Bulgaria's parliament for the first time has expressed regret for the deportation of 11,000 Jews to their deaths during the Holocaust.
- Bulgaria Commemorates Decision to Protect Jews During Holocaust
- Bulgaria Will Not Take Lead in Blacklisting Hezbollah, Says PM
- Thousands March in Greek City to Mark Jewish WWII Deportations
The resolution passed Friday by Bulgaria’s parliament was issued ahead of the 70th anniversary of the start of deportations from areas controlled by Bulgaria, which was an ally of Nazi Germany during World War II.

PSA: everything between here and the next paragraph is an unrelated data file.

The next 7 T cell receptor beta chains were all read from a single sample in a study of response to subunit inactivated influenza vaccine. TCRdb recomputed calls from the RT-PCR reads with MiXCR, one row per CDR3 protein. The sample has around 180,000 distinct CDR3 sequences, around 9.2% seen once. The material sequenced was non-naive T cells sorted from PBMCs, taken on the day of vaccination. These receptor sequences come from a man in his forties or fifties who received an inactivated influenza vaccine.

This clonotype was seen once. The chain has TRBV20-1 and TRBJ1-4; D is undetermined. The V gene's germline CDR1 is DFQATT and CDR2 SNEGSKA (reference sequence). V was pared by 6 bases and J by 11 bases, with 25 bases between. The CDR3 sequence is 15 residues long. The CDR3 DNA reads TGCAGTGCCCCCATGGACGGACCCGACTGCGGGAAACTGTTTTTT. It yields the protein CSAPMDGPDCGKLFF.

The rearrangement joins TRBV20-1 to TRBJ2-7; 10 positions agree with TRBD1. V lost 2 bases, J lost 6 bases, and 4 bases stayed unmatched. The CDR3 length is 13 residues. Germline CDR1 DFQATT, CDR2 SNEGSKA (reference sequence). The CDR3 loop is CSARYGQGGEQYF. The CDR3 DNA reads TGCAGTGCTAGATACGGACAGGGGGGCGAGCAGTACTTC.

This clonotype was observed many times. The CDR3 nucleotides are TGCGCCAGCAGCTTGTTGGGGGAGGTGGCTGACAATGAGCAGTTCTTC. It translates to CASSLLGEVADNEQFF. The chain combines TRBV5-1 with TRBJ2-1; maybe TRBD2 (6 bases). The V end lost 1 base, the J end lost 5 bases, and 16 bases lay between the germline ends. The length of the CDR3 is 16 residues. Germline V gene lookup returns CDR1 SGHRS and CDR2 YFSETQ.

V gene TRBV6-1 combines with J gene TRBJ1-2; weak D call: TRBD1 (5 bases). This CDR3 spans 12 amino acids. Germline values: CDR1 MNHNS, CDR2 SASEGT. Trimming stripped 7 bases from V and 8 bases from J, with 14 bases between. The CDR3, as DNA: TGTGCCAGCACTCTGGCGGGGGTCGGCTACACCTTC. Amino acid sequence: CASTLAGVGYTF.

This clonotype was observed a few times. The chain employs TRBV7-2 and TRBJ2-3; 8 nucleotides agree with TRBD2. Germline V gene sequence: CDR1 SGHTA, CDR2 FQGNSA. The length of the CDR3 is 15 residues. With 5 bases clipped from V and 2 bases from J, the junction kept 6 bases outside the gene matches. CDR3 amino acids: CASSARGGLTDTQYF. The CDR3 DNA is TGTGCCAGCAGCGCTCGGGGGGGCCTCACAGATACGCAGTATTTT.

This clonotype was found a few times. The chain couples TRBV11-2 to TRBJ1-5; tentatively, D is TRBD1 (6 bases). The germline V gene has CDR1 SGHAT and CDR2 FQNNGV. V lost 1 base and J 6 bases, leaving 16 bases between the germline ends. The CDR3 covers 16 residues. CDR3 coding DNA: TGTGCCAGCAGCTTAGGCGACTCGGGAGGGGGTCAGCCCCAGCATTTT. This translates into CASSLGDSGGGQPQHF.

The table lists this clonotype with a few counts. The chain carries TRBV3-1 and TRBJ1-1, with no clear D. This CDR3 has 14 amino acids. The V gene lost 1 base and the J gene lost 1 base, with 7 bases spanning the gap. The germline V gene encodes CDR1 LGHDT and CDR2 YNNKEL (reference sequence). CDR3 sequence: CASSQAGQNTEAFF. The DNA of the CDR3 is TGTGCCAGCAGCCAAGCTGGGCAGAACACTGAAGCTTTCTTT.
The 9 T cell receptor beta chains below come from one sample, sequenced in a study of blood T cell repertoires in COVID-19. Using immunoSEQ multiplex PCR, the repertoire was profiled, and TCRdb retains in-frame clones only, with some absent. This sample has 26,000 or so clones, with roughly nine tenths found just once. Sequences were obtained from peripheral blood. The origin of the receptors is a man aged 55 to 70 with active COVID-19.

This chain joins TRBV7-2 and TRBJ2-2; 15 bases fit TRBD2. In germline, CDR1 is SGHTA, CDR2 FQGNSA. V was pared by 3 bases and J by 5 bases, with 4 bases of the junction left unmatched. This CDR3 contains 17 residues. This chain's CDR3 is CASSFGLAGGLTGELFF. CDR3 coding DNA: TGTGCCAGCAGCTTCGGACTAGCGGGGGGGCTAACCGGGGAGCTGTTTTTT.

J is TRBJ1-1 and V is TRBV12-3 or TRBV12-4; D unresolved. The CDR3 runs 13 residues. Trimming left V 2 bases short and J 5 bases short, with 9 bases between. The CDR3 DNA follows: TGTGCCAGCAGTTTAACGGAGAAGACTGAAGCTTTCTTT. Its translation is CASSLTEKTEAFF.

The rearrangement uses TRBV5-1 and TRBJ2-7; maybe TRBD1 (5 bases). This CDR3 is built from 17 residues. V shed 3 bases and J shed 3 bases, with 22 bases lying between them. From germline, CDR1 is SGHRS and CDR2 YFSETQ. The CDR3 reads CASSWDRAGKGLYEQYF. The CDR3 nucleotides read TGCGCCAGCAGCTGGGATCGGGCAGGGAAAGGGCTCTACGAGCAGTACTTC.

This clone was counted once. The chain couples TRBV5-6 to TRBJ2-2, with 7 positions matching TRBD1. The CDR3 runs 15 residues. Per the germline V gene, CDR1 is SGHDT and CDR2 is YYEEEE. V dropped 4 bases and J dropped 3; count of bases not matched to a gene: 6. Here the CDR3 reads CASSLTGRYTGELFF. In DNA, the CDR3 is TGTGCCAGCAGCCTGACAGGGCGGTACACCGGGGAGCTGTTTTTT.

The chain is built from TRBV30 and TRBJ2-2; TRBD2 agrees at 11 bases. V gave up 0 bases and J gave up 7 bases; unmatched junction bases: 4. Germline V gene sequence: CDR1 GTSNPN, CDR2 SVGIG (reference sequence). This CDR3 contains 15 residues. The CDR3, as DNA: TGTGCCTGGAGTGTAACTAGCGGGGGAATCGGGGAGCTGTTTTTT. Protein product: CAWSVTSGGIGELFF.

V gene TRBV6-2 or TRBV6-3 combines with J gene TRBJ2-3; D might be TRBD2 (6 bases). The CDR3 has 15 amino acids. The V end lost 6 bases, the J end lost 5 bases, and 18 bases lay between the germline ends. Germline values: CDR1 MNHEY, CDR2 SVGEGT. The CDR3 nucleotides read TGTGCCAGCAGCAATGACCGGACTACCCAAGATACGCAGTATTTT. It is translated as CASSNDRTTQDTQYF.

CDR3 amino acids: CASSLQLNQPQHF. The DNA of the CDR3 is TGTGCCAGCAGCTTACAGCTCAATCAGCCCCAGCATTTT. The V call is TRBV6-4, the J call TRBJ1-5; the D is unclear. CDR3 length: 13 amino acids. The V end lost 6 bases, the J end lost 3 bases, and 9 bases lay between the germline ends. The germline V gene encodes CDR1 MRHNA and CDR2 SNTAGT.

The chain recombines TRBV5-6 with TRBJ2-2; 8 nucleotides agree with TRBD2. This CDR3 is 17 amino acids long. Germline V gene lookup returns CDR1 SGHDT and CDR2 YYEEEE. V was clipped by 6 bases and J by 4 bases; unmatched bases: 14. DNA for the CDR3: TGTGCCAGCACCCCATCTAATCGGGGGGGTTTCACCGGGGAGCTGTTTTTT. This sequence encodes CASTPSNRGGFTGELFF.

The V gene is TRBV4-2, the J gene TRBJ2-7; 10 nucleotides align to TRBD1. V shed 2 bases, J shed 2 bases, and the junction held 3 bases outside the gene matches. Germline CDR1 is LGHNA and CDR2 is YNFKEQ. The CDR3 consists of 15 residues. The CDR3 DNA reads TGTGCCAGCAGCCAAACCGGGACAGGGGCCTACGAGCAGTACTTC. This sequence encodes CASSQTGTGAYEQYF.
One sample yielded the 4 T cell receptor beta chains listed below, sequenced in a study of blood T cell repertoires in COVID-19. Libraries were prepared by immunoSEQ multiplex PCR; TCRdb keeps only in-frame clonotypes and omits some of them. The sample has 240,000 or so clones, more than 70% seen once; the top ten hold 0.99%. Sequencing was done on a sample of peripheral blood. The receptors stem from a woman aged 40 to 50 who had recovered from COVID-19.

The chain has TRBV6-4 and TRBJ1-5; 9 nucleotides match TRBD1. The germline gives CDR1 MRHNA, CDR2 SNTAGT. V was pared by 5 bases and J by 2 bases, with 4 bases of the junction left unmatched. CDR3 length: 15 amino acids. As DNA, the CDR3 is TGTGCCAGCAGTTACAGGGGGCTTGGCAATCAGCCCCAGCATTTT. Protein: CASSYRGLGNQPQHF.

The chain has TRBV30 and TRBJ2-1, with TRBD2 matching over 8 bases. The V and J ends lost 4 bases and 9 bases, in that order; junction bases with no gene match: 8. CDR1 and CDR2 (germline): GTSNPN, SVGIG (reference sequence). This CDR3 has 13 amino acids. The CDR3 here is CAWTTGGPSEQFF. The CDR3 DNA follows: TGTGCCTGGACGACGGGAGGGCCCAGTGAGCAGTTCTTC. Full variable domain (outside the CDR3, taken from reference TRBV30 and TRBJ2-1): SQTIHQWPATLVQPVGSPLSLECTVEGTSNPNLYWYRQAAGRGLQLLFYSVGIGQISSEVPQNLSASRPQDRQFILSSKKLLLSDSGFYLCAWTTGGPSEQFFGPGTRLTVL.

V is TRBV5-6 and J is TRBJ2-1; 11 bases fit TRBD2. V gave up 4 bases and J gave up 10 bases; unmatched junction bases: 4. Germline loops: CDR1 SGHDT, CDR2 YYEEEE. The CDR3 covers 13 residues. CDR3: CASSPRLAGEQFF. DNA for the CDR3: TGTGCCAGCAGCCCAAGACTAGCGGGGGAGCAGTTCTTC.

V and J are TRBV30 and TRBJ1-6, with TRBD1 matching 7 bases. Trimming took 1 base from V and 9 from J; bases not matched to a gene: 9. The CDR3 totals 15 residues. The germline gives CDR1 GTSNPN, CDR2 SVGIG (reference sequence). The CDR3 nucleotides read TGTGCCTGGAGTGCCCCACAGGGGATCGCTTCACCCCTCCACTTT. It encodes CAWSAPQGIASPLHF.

The text read: “Beyond dispute, 11,343 Jews were deported from northern Greece and the Kingdom of Yugoslavia. We denounce this criminal act, undertaken by Hitler's command, and express our regret for the fact that the local Bulgarian administration had not been in a position to stop this act."
The text also lauded Bulgarian authorities for having "refused the deportation of over 48,000 Jews, Bulgarian citizens, to the death camps" - a historical event that is a source of pride to many Bulgarians.
Bulgarian President Rosen Plevneliev and his Israeli counterpart, Shimon Peres, opened an exhibition Wednesday of archival materials called "Tough choices that make a difference: The fate of the Bulgarian Jews," at the European Parliament in Brussels.